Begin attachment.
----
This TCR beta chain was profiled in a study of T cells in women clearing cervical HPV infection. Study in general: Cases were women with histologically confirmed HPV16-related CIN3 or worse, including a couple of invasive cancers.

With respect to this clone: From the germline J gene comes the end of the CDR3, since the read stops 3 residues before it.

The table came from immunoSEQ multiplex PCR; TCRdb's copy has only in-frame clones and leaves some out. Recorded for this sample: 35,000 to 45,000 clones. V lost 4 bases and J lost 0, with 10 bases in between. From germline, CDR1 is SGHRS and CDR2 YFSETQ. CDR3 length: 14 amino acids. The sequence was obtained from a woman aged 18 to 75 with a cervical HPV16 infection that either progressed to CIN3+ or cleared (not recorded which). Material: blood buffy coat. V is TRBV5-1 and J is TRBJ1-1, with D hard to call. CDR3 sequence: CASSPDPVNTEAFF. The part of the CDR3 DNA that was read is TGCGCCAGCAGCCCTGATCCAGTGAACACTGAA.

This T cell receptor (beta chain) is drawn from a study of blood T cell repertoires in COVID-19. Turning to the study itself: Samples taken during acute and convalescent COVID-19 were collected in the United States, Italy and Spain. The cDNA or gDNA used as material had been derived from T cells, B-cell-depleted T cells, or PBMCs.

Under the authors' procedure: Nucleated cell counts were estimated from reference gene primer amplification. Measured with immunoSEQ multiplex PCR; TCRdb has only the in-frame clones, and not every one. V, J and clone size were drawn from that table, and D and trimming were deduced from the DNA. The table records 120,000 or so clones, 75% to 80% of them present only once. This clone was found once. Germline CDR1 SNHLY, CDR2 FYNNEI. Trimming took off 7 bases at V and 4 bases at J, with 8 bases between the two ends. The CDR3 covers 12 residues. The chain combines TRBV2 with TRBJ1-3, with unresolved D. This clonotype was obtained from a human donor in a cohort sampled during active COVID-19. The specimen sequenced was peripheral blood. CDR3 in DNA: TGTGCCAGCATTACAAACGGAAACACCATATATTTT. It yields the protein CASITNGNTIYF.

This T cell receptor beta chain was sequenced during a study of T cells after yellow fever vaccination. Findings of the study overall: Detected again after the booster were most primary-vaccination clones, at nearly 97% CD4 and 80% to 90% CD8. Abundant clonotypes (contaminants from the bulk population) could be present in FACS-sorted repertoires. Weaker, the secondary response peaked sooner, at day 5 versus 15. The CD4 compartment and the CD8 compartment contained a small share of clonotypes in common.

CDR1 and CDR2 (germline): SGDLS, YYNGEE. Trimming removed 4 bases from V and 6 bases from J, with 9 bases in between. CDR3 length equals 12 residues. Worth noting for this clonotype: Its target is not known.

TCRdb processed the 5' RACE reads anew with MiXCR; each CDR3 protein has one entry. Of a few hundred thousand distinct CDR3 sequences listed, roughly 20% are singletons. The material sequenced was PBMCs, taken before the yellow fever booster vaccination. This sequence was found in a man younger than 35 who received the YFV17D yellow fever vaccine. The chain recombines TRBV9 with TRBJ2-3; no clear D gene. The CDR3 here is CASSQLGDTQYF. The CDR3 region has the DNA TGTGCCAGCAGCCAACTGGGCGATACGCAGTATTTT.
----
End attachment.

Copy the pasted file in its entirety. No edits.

This TCR beta chain was profiled in a study of T cells in women clearing cervical HPV infection. Study in general: Cases were women with histologically confirmed HPV16-related CIN3 or worse, including a couple of invasive cancers.

With respect to this clone: From the germline J gene comes the end of the CDR3, since the read stops 3 residues before it.

The table came from immunoSEQ multiplex PCR; TCRdb's copy has only in-frame clones and leaves some out. Recorded for this sample: 35,000 to 45,000 clones. V lost 4 bases and J lost 0, with 10 bases in between. From germline, CDR1 is SGHRS and CDR2 YFSETQ. CDR3 length: 14 amino acids. The sequence was obtained from a woman aged 18 to 75 with a cervical HPV16 infection that either progressed to CIN3+ or cleared (not recorded which). Material: blood buffy coat. V is TRBV5-1 and J is TRBJ1-1, with D hard to call. CDR3 sequence: CASSPDPVNTEAFF. The part of the CDR3 DNA that was read is TGCGCCAGCAGCCCTGATCCAGTGAACACTGAA.

This T cell receptor (beta chain) is drawn from a study of blood T cell repertoires in COVID-19. Turning to the study itself: Samples taken during acute and convalescent COVID-19 were collected in the United States, Italy and Spain. The cDNA or gDNA used as material had been derived from T cells, B-cell-depleted T cells, or PBMCs.

Under the authors' procedure: Nucleated cell counts were estimated from reference gene primer amplification. Measured with immunoSEQ multiplex PCR; TCRdb has only the in-frame clones, and not every one. V, J and clone size were drawn from that table, and D and trimming were deduced from the DNA. The table records 120,000 or so clones, 75% to 80% of them present only once. This clone was found once. Germline CDR1 SNHLY, CDR2 FYNNEI. Trimming took off 7 bases at V and 4 bases at J, with 8 bases between the two ends. The CDR3 covers 12 residues. The chain combines TRBV2 with TRBJ1-3, with unresolved D. This clonotype was obtained from a human donor in a cohort sampled during active COVID-19. The specimen sequenced was peripheral blood. CDR3 in DNA: TGTGCCAGCATTACAAACGGAAACACCATATATTTT. It yields the protein CASITNGNTIYF.

This T cell receptor beta chain was sequenced during a study of T cells after yellow fever vaccination. Findings of the study overall: Detected again after the booster were most primary-vaccination clones, at nearly 97% CD4 and 80% to 90% CD8. Abundant clonotypes (contaminants from the bulk population) could be present in FACS-sorted repertoires. Weaker, the secondary response peaked sooner, at day 5 versus 15. The CD4 compartment and the CD8 compartment contained a small share of clonotypes in common.

CDR1 and CDR2 (germline): SGDLS, YYNGEE. Trimming removed 4 bases from V and 6 bases from J, with 9 bases in between. CDR3 length equals 12 residues. Worth noting for this clonotype: Its target is not known.

TCRdb processed the 5' RACE reads anew with MiXCR; each CDR3 protein has one entry. Of a few hundred thousand distinct CDR3 sequences listed, roughly 20% are singletons. The material sequenced was PBMCs, taken before the yellow fever booster vaccination. This sequence was found in a man younger than 35 who received the YFV17D yellow fever vaccine. The chain recombines TRBV9 with TRBJ2-3; no clear D gene. The CDR3 here is CASSQLGDTQYF. The CDR3 region has the DNA TGTGCCAGCAGCCAACTGGGCGATACGCAGTATTTT.